Japanese shares have gotten off to a rocky start this year, but the market's bulls remain undeterred, expecting solid gains.
After last year's near 60 percent rise, the Nikkei has fallen around 4 percent so far in January and data from Japan's Ministry of Finance show foreigners sold a net 219.1 billion yen ($2.1 billion) worth of Japanese stocks in the week ending January 11, confounding a broadly positive consensus call on the market.
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"Obviously, we had an extremely good year last year," said Nicholas Smith, Japan strategist at CLSA. "So there will be a certain amount of profit taking. But there's no reason to start getting queasy on the bottom rung of the stepladder. This is the start of a recovery for Japan," he told CNBC.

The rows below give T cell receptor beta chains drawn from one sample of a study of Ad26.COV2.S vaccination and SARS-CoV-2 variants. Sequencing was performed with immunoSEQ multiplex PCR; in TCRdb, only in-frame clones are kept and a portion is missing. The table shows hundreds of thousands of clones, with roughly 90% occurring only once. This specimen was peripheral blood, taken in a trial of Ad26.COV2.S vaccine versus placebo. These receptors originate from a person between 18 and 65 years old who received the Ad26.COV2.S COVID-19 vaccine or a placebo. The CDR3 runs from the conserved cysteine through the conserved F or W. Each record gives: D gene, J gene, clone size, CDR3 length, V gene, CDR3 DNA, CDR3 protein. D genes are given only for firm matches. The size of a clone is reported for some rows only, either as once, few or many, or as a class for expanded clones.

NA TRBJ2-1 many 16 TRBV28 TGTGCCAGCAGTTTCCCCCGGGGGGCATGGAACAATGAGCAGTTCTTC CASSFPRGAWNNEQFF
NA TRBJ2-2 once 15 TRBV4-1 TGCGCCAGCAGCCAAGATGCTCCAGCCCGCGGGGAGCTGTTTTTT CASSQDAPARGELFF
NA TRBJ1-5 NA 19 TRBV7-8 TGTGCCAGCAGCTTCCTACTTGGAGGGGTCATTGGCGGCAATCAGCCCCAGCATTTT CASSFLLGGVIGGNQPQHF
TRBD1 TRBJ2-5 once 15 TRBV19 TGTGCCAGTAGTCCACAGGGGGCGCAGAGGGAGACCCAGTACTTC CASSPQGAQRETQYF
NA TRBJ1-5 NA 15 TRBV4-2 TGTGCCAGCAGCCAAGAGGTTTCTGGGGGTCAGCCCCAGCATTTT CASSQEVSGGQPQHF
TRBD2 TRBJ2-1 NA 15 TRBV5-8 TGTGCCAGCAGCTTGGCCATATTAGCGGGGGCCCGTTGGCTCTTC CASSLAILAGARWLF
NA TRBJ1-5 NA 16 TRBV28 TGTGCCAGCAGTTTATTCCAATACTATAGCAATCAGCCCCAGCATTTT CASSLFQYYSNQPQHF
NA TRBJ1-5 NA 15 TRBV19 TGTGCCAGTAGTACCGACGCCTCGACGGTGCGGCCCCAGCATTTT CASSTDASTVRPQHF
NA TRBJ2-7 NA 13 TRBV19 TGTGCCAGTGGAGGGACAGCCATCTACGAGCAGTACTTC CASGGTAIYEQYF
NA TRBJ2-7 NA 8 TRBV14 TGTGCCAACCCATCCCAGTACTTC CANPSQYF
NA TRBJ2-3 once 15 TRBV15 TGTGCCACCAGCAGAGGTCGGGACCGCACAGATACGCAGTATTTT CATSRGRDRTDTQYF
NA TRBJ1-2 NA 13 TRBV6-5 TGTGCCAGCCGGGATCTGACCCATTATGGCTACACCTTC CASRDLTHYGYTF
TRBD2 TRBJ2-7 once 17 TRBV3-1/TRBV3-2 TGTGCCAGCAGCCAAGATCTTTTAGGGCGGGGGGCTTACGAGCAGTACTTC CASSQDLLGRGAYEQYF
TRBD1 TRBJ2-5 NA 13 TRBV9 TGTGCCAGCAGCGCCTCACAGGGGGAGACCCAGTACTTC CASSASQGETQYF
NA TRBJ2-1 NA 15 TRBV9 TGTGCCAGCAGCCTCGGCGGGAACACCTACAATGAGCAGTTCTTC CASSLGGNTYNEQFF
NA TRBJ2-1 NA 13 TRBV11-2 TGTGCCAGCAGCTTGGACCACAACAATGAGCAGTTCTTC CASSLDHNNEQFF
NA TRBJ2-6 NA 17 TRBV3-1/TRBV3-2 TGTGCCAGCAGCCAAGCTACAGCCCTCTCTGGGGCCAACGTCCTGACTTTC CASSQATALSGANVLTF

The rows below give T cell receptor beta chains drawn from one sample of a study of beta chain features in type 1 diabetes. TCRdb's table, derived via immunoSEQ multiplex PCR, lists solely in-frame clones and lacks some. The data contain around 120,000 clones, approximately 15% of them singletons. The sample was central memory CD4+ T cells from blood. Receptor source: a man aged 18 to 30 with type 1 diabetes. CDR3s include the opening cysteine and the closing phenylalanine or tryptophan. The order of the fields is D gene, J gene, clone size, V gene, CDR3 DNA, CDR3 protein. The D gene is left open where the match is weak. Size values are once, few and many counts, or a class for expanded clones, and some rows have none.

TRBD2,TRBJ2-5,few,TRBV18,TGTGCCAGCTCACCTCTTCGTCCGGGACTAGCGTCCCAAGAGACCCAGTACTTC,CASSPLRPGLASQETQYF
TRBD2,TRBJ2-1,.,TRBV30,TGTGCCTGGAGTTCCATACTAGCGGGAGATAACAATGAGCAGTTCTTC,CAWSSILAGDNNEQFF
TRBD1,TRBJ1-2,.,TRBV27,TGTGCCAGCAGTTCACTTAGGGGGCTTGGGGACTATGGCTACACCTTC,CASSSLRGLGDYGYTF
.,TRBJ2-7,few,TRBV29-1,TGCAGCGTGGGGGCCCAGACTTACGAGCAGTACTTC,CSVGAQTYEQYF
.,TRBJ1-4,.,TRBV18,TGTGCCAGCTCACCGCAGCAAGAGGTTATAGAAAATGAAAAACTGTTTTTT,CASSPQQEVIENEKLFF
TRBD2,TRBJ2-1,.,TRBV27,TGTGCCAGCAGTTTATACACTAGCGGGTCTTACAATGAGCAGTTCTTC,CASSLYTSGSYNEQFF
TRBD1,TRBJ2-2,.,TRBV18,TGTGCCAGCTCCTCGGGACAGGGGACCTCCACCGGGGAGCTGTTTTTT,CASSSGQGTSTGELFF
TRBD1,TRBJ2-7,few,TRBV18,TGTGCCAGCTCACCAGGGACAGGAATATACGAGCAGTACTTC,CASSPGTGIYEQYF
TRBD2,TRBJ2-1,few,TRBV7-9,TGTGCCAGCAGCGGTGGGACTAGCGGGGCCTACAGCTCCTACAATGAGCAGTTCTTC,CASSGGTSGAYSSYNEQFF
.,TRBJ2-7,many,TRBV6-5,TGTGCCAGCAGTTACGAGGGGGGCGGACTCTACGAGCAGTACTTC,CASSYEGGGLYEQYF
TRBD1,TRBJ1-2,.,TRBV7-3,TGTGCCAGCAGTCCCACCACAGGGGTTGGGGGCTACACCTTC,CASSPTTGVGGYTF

"This country is probably the most highly geared to global growth," Smith said, noting global PMI data in December were the highest in 33 months.
In addition, "they're brutally competitive with a lot of operational gearing," he said, noting that many companies have cut costs so much they can break-even even if the dollar weakens to around 84 yen, compared with current levels around 104-105 yen.